There has been an advance in auto safety in the last decade or so that I think every parent should be aware of. Field tests indicate that it prevents about 1/3 of fatalities. That means it's the best thing since the seat belt. But unlike seat beats it's not retrofittable. Also unlike seabeats, it tends to prevent the crash, so you don't just walk away from the crash, you typically drive away from a crash that never happened without a scratch on your car.
The advance is called electronic stability control (ESC) or just stability control. But it has dozens of product names.
ESC has been introduced over the last 15 years. It was available only on luxury cars before 2000 but it became mandatory for the 2012 model year.
If this is news to you, welcome to Future Shock!
ESC is built on top of ABS. ABS provides actuators that allow all 4 tires to be braked independently. ESC adds a MEMS gyroscope and a steering wheel position sensor so that the onset of oversteer (fishtailing) and understeer can be detected automatically. It detects when a car is starting to to not go in the intended direction. It brakes the wheels independently to prevent the car from skidding out of control.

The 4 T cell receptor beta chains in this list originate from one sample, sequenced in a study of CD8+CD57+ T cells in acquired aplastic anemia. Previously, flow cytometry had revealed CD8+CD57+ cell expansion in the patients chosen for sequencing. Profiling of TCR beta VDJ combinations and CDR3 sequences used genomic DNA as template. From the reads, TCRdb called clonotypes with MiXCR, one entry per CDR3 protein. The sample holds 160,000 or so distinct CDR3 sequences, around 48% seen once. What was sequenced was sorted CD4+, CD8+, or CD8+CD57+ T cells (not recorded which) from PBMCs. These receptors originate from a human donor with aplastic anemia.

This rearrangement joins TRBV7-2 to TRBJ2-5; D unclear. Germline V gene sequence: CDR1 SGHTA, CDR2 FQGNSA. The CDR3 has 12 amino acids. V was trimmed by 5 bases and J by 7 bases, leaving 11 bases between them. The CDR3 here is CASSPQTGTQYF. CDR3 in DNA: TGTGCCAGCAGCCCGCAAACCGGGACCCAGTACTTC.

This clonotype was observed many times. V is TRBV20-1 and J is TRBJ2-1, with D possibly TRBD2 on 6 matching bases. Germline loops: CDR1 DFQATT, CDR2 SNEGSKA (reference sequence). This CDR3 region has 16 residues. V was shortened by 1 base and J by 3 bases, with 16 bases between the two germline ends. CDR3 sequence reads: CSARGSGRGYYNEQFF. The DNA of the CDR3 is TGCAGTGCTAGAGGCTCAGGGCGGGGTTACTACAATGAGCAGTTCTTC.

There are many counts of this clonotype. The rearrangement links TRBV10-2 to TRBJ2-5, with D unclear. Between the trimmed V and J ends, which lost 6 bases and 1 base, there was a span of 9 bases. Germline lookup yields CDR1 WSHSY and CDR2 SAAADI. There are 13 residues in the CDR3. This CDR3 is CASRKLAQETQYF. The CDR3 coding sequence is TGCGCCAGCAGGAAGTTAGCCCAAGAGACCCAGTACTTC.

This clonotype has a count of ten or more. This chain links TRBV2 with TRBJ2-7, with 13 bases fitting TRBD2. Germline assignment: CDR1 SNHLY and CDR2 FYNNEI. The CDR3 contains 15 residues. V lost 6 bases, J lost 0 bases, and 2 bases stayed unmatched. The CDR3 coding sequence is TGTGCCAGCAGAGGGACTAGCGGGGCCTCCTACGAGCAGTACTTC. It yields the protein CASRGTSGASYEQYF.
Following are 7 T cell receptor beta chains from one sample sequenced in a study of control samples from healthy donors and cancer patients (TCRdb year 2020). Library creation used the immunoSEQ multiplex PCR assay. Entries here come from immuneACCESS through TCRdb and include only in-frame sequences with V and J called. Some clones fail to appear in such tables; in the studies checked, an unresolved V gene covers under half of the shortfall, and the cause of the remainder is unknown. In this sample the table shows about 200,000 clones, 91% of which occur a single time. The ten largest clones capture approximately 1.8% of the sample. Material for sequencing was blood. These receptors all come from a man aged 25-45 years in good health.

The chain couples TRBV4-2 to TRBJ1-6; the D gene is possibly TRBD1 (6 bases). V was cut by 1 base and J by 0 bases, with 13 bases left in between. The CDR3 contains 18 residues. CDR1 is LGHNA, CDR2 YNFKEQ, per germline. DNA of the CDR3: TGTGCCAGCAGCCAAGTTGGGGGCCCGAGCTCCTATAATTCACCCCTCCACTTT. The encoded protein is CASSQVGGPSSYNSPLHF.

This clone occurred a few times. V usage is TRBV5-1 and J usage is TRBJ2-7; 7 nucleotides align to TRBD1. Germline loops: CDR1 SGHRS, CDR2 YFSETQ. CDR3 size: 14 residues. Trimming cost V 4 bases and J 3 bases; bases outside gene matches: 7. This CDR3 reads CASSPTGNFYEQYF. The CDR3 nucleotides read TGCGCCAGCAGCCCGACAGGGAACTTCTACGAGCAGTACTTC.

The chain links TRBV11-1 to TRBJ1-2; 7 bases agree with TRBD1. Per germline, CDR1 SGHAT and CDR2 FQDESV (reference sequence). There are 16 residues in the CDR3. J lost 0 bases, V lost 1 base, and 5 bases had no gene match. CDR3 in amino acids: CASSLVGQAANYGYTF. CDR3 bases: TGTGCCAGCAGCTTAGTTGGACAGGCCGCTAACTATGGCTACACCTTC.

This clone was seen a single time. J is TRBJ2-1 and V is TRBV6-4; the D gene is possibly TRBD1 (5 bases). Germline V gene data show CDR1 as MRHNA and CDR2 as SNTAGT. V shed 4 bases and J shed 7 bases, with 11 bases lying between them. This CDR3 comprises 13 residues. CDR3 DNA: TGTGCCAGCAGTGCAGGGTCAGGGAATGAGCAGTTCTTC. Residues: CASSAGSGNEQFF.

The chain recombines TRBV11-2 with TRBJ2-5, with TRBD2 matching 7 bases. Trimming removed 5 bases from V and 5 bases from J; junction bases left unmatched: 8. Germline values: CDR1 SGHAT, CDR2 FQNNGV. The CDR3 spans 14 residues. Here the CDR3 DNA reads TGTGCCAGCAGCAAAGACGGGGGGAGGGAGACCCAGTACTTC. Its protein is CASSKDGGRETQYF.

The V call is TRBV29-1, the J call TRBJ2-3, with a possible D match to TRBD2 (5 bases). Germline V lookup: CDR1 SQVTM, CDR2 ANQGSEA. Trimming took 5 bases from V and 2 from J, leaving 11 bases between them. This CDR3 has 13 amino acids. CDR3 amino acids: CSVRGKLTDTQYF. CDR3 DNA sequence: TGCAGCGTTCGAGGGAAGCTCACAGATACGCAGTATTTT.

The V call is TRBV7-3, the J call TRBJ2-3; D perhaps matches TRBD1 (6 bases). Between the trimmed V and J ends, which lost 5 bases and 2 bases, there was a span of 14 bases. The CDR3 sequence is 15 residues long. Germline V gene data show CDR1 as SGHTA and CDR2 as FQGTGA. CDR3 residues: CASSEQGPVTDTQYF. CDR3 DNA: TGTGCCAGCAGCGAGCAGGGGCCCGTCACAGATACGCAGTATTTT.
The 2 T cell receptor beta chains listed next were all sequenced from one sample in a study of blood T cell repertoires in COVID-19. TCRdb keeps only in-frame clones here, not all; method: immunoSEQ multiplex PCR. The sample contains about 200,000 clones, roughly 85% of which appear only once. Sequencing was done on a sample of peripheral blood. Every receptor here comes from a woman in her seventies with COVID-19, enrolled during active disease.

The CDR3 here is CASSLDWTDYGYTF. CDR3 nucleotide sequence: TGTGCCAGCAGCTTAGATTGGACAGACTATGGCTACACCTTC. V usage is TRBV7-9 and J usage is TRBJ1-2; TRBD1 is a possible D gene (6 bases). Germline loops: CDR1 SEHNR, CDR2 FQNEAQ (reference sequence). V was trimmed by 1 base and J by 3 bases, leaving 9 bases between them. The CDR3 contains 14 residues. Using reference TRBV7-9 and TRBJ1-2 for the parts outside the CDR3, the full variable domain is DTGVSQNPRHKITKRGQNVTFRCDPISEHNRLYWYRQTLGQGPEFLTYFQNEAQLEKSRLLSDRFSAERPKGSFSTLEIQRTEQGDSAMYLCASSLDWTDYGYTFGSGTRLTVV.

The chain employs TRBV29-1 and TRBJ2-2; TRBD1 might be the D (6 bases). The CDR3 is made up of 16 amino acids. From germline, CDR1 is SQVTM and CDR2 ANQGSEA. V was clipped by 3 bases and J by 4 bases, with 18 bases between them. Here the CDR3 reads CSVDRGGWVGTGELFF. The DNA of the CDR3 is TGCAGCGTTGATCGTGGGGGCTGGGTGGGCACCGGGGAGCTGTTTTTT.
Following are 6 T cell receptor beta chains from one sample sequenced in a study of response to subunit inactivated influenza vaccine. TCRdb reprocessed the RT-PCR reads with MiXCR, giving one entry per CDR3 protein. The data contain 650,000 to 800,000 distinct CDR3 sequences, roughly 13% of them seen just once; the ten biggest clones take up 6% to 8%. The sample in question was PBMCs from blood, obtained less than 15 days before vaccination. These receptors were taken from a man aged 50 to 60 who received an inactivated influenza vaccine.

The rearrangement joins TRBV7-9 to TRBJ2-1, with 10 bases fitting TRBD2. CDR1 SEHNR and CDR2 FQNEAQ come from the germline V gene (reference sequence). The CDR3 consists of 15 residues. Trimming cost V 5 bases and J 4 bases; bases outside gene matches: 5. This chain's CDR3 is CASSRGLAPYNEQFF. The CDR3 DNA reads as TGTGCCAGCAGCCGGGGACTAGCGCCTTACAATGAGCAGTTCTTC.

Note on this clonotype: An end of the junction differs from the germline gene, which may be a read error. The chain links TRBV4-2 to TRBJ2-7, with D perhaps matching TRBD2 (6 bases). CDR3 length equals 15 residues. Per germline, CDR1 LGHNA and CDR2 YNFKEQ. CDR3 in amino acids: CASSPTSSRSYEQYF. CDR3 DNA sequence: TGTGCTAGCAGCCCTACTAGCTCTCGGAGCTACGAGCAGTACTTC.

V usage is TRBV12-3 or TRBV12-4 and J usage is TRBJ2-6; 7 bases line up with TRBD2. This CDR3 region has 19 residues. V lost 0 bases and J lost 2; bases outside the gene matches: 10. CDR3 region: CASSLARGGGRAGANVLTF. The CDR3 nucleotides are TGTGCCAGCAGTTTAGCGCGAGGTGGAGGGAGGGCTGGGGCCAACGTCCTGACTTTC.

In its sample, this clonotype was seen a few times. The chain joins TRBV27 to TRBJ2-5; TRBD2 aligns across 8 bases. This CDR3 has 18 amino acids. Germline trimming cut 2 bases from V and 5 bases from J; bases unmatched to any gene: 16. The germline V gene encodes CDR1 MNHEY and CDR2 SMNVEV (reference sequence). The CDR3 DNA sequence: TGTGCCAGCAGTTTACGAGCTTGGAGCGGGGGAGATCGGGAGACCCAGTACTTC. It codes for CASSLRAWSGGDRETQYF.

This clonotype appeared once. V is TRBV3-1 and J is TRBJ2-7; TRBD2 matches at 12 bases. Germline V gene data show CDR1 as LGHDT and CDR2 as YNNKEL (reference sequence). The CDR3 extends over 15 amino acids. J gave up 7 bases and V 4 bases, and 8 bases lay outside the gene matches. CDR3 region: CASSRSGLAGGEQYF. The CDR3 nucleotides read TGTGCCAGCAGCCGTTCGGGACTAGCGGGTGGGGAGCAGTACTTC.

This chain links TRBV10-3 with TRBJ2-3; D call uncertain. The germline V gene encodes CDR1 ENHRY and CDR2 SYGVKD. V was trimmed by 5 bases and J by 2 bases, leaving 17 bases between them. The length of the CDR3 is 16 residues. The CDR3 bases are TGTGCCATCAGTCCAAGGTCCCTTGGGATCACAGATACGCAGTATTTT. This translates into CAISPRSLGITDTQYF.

The EU as an awareness campaign (www.chooseesc.eu
), but it's got a relatively low profile in the US.
Older, smaller, economy-oriented cars tended to be the last to have ESC as standard. But these are the very cars that we tend to pass on to our children as their first car.
If you are in the market for a used car, you can specify "stability" as a search term at www.cars.com
. You can sort the cars by cheapest first to locate relatively inexpensive used cars with ESC. But this list will not be completely accurate, some of the cars on the list may not have ESC. Check here to confirm ESC on a model:
But no source is completely accurate, so you ultimately should confirm that there is the dash icon appears at start up and that the vehicle has an Off button. Check the owner's manual for where to look for the icon and Off button (if there is an off button). (Also, the owner's manual will list the rare instances where ESC should be turned off.)
You will likely find some older SUVs on the list of relatively cheap cars with ESC. SUV-phobia is now outdated. There is an IIHS study that provides evidence that SUVs with ESC may be safer than sedans: